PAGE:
60 60 ABPN Diplomates with DANS Actions: 1990, 1995, 2000 No. with DANS Actions/ No. Certified (%) No. with DANS Actions/ No. Certified (%) No. with DANS Actions/ No. Certified (%) Cohort Psychiatry Total = /967 (4%)40/1066 (4%)34/1097 (3%) Neurology Total = 38 18/357 (5%)13/367 (4%)7/422 (2%) Child Neurology Total = 3 1/45 (2%)0/28 (0%)2/51 (4%)

61 61 Results for Three ABPN Cohorts Across these three cohorts, DANS notifications were received for 115 psychiatrists, 38 neurologists, and 3 child neurologists They represent about 4% of the psychiatrists, 3% of the neurologists, and 2% of the child neurologists

62 62 ABPN Psychiatry Diplomates with DANS Actions: 1990, 1995, 2000 Passed Part I on First Attempt Passed Part II on First Attempt Certified in a Subspecialty Psychiatry Total = /115 83% 75/115 65% 31/115 27% All New Candidates %61%-----

63 63 State Medical Board Actions

64 64 State Medical Board Actions Loss of License or Licensed Privilege: Includes revocation, suspension, surrender or mandatory retirement of license, or loss of privileges afforded by that license Restriction of License or Licensed Privilege: Includes probation, limitation, or restriction of license, or licensed privileges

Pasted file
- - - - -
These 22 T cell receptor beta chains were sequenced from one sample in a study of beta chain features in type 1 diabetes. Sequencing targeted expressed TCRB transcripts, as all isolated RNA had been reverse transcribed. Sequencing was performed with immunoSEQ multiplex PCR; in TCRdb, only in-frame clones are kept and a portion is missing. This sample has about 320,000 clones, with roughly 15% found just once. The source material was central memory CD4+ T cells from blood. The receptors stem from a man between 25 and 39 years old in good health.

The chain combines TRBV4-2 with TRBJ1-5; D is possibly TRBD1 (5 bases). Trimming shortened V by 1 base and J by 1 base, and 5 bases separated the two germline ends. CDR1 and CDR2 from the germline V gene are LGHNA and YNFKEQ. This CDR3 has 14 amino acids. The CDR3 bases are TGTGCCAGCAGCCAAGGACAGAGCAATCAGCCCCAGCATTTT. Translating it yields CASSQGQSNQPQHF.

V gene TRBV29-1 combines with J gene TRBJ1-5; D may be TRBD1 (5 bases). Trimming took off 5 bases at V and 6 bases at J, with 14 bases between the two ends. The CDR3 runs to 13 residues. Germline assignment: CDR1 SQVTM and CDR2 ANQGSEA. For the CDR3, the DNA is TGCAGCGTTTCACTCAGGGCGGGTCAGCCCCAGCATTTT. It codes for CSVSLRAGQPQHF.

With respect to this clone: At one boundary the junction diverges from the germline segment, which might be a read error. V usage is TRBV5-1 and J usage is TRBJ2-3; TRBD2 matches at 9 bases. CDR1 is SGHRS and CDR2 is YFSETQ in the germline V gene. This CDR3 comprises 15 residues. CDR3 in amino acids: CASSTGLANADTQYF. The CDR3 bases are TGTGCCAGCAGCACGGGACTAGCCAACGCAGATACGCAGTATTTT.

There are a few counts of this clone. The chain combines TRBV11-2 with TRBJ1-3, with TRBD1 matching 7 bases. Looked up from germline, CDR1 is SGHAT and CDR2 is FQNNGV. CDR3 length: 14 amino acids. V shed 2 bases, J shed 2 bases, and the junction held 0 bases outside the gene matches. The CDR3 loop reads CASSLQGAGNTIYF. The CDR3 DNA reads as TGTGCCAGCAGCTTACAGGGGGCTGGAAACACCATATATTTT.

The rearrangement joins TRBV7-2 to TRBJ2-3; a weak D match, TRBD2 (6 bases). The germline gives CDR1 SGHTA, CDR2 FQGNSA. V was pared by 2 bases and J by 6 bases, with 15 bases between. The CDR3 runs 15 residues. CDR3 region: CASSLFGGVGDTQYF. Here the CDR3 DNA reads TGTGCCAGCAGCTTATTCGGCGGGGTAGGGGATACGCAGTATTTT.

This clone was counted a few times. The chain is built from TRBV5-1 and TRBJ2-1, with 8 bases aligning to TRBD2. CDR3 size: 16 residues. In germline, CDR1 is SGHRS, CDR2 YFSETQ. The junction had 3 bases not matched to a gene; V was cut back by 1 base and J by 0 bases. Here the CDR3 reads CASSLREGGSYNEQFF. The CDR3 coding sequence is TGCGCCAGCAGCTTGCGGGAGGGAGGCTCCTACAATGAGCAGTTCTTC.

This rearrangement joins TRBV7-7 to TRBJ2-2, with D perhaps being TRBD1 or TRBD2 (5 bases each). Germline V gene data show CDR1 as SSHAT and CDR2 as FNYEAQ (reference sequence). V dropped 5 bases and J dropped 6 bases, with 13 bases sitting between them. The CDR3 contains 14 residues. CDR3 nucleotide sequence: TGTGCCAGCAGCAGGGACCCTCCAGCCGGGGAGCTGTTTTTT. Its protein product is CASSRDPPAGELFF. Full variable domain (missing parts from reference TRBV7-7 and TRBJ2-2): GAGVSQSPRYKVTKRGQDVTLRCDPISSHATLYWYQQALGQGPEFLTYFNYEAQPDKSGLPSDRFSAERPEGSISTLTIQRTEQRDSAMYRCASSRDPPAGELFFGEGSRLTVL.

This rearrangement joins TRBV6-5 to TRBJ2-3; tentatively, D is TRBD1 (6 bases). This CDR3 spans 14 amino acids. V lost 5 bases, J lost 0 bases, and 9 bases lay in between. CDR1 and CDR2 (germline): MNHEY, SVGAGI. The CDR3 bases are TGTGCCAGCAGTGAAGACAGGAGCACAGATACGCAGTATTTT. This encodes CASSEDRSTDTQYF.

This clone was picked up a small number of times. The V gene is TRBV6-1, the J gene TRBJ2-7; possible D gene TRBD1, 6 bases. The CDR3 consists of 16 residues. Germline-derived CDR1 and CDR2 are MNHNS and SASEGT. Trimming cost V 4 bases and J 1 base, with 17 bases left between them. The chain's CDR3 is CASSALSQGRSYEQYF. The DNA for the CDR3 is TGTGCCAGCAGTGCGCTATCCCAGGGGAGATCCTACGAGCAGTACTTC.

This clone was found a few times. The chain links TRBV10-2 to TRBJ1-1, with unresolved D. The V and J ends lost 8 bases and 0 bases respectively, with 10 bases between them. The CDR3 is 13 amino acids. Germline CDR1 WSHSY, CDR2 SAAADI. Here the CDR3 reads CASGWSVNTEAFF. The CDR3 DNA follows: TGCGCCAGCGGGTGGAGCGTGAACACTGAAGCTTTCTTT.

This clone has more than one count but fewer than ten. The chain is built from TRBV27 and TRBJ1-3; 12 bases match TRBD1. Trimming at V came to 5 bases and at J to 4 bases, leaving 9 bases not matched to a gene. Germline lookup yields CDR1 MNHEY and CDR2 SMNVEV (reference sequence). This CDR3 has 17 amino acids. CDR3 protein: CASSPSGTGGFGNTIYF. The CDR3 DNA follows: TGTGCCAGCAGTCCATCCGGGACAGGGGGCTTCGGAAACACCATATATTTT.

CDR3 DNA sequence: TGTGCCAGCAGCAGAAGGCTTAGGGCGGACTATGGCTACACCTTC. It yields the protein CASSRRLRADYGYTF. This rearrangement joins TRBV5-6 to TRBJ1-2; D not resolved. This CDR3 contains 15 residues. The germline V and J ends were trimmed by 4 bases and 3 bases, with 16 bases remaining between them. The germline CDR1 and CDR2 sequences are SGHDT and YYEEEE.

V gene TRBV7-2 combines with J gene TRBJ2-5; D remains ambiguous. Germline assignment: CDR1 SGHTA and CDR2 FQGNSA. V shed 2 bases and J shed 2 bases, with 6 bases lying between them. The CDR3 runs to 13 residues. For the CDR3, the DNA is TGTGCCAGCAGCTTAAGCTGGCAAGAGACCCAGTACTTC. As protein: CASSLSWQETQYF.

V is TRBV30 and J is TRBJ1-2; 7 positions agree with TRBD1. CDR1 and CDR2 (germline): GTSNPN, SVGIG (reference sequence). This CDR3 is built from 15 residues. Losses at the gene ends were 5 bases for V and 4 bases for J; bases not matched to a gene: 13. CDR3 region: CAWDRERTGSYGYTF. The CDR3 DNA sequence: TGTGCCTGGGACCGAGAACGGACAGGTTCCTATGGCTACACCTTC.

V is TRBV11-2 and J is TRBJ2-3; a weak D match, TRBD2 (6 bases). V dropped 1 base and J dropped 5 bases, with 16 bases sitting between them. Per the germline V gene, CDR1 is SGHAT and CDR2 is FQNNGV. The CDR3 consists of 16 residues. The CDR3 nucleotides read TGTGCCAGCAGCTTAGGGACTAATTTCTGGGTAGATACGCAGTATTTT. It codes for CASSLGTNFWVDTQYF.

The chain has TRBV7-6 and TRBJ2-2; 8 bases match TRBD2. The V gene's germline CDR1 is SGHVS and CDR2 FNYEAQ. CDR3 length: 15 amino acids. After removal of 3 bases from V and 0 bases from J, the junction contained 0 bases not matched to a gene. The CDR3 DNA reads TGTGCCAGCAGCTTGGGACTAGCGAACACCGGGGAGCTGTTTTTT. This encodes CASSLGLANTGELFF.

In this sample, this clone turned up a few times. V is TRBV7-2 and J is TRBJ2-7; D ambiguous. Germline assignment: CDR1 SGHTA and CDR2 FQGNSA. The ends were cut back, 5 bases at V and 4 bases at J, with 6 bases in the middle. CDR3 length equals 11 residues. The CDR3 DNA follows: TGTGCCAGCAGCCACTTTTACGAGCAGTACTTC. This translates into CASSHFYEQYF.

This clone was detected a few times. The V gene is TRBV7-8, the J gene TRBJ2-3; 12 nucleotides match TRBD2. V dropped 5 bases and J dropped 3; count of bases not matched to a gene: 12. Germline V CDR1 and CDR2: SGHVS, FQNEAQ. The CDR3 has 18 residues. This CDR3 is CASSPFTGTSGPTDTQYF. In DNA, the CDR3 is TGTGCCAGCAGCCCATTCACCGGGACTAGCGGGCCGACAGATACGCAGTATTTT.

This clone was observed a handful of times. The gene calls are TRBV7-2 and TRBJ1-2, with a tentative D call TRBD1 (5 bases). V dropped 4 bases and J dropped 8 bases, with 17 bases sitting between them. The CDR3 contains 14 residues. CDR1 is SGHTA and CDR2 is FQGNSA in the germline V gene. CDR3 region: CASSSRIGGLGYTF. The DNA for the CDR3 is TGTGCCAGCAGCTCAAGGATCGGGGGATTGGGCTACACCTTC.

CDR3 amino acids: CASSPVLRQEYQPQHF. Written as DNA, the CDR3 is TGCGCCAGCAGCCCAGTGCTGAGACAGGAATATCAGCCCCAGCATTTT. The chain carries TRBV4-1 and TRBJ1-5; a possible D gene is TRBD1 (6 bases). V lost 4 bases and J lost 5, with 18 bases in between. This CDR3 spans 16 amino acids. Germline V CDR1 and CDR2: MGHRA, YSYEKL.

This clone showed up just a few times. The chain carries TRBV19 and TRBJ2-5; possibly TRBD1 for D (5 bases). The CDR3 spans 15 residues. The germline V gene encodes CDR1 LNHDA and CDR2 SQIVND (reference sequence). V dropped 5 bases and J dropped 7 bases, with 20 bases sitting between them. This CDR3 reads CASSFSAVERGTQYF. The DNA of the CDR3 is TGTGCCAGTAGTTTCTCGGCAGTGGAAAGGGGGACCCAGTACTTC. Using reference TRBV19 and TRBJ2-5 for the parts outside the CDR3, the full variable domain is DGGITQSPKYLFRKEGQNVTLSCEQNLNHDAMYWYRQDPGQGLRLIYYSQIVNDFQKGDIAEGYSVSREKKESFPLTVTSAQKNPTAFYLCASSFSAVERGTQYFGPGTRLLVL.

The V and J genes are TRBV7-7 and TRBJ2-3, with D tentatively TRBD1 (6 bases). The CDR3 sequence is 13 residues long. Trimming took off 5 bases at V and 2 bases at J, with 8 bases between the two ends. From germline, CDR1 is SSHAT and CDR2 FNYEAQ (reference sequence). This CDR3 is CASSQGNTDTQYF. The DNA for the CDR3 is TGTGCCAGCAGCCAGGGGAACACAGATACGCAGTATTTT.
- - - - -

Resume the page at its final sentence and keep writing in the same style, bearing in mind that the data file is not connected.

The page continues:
65 65 State Medical Board Actions, continued Other Prejudicial Actions: Modification of a physician’s license, or the privileges granted by that license, that results in a penalty or reprimand, etc., to the physician Non-Prejudicial Actions: An action that does not result in modification or termination of a license or licensing privileges and is frequently administrative in nature, such as a reinstatement following disciplinary action

66 66 State Medical Board Actions 1990, 1995, 2000 Psychiatry Cohorts (n = 115) ActionsNumber (%) Loss of license or license privileges 59 (51%) Restriction of license or license privileges 57 (50%) Other prejudicial action80 (70%) Non-prejudicial action48 (42%)

67 67 Basis for Disciplinary Action

68 68 Basis for Disciplinary Action The basis for disciplinary action taken by the state medical board is detailed in the following slides Many of the physicians had multiple bases/actions Different states may “code” infractions differently

69 69 Basis for Disciplinary Actions Taken by State Medical Board CategoryNumber (%) Professional/ethical misconduct 63 (55%) Substance use/abuse34 (30%) Boundary issues (includes sexual misconduct) 26 (23%) Mental/Physical Impairment21 (18%) Inappropriate prescribing16 (14%) Convicted of crime14 (12%)